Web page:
Cotton, George Edward Lynch (DNB00)
COTTON, GEORGE EDWARD LYNCH, D.D. (1813–1866), bishop of Calcutta, was son of Captain Thomas Davenant Cotton of the 7th fusiliers, who was killed at the battle of Nivelle a fortnight before the birth of his son. His grandfather, the dean of Chester, was the second son of Sir Lynch Salusbury Cotton, bart., of Combermere Abbey, an uncle of Sir Stapleton Cotton, the first Viscount Combermere [q. v.] George Cotton was educated at Westminster and at Trinity College, Cambridge, where in 1836 he took a first class in the classical tripos, coming out eighth on the list. In the following year he was appointed by Dr. Arnold an assistant-master at Rugby School, with the charge of a boarding-house. Both at school and at the university he was remarkable for force of character, accompanied by a quaint and grotesque humour, was very industrious and methodical in his work, and was earnestly religious. At Cambridge his most intimate friends were W. J. Conybeare [q. v.] and C. J. Vaughan, the present (1887) dean of Llandaff. His religious views at that time were of the evangelical school, but at Rugby he speedily came under the influence of Arnold, and in the words of his biographer ‘thoroughly absorbed and reproduced in his own life and work the most distinctive features of Arnold's character and principles.’ He was ‘the young master’ of ‘Tom Brown's School Days.’ He remained at Rugby for fifteen years, gradually developing into a singularly efficient master, and devoting himself to the moral, as well as the intellectual, training of his pupils. In 1852, having previously failed in a candidature for the head-mastership of Rugby on the retirement of Dr. Tait, he was appointed master of Marlborough College, which, established only nine years before, had been very unfortunate in its management, and stood urgently in need of reform. Cotton's mastership was the turning-point in the history of the college. By firmness, method, and untiring industry he restored the finances, improved the teaching, gained an almost unexampled influence over masters and boys, raised the whole tone of the school, and at the end of six years left it in possession of the high place among the public schools of England which it still maintains. His retirement from Marlborough was caused by his appointment as bishop of Calcutta, made on the recommendation of Dr. Tait, whose colleague he had been at Rugby, and with whom he had afterwards been connected in the capacity of examining chaplain. On his leaving Marlborough the governing body of the college paid him the rare compliment of allowing him to name one of the closest of his Rugby friends as his successor.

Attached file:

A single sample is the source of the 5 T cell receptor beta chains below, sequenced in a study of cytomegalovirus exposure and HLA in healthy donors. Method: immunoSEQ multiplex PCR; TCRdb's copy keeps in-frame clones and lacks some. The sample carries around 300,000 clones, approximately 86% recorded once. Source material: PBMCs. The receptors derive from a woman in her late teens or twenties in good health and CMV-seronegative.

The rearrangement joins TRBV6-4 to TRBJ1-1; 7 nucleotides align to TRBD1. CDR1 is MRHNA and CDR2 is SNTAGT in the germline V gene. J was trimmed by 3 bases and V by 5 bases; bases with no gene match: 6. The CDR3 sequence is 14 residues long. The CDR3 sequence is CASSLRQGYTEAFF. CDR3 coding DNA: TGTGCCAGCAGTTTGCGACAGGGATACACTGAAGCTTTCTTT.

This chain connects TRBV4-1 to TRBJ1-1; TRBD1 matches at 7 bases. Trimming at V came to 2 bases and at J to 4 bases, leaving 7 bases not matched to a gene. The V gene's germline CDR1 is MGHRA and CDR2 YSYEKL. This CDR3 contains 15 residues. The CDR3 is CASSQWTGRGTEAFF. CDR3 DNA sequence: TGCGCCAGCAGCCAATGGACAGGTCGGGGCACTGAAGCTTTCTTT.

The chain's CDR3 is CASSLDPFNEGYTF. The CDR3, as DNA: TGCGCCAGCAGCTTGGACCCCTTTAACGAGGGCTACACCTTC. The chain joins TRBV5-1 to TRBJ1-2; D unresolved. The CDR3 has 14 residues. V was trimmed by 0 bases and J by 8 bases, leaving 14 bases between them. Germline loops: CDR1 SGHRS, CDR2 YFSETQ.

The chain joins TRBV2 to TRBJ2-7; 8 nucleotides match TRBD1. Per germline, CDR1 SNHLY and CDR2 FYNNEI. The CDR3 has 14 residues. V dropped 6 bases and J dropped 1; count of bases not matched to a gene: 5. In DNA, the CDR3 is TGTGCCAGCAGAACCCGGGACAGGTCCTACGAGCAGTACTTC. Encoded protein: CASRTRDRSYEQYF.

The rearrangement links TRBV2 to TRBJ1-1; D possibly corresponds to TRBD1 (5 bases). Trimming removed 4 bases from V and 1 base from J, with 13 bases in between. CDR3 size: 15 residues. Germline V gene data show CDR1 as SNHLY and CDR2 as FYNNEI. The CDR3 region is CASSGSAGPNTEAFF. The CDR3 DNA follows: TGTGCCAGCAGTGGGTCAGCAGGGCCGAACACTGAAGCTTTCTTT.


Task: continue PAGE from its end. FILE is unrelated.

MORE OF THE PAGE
Cotten was consecrated bishop of Calcutta on 13 May 1858, his friend Dr. Vaughan preaching his consecration sermon. At Madras, the first Indian port at which he landed, the day of his arrival (8 Nov. 1858) happened to be the day of the public reading of the royal proclamation issued on the occasion of the queen's assumption of the direct government of India. Although the rebellion had been practically suppressed, men's minds were full of questions of various kinds—among them that of the attitude to be maintained by the government of India in regard to christian missions and the education of the natives. By some persons it was alleged that the extension of education in India and the encouragement which had been given to christian missionary work by grants in aid of mission schools under the education despatch of 1854 had had much to do with the discontent which resulted in the mutiny. By others it was contended that too little had been done in recognition of christianity, and that the compulsory use of the Bible in government colleges and schools ought no longer to be delayed. At such a time an indiscreet or impulsive metropolitan might have added very seriously to the difficult task which the government had before them. But Cotton was an eminently practical man, well able to see both sides of a complicated question. While rendering most valuable help to the missionary cause and promoting other measures of great importance in their bearing upon religion and education in India, he speedily acquired an influence in the administrative and official circles of Indian life which had not been possessed by any of his predecessors. The work which will always be most closely associated with his name is the establishment of schools on the hills of India for the education of the children of Anglo-Indians belonging to those classes who cannot afford the expense of sending their children to England for their education, and also of Eurasians. At a very early period in his episcopate Cotton was struck by the insufficiency of the means of education for the children of these two classes, and by the danger of leaving large numbers of them uneducated while education was advancing among the natives with rapid strides. ‘He saw that if there could be one thing fatal to the spread of christianity it was the sight of a generation of unchristian, uncared-for Englishmen springing up in the midst of a heathen population. He felt that if there could be one thing subversive of our Indian empire it was the spectacle of a generation of natives, highly educated and trained in missionary and government schools, side by side with an increasing population of ignorant and degraded Europeans’ (Macmillan's Magazine, December 1866). The scheme by which Cotton sought to avert this danger was the immediate establishment on the hills of a school or schools imparting an education physically and intellectually vigorous, suited to the requirements of commercial life or the army or the Calcutta University, with religious teaching in conformity with the church of England, modified by a conscience clause for dissenters, and the eventual establishment in the great towns in the plains of cheaper schools on the plan of day schools for those whose means did not admit of their sending their children to boarding schools on the hills. Cotton's proposals were warmly supported by the governor-general, Lord Canning, who, discerning their importance from a political point of view, gave liberal aid to the scheme from the public funds. The schools, called by Bishop Cotton's name at Simla, Bangalore, and other places, are monuments of this part of his work.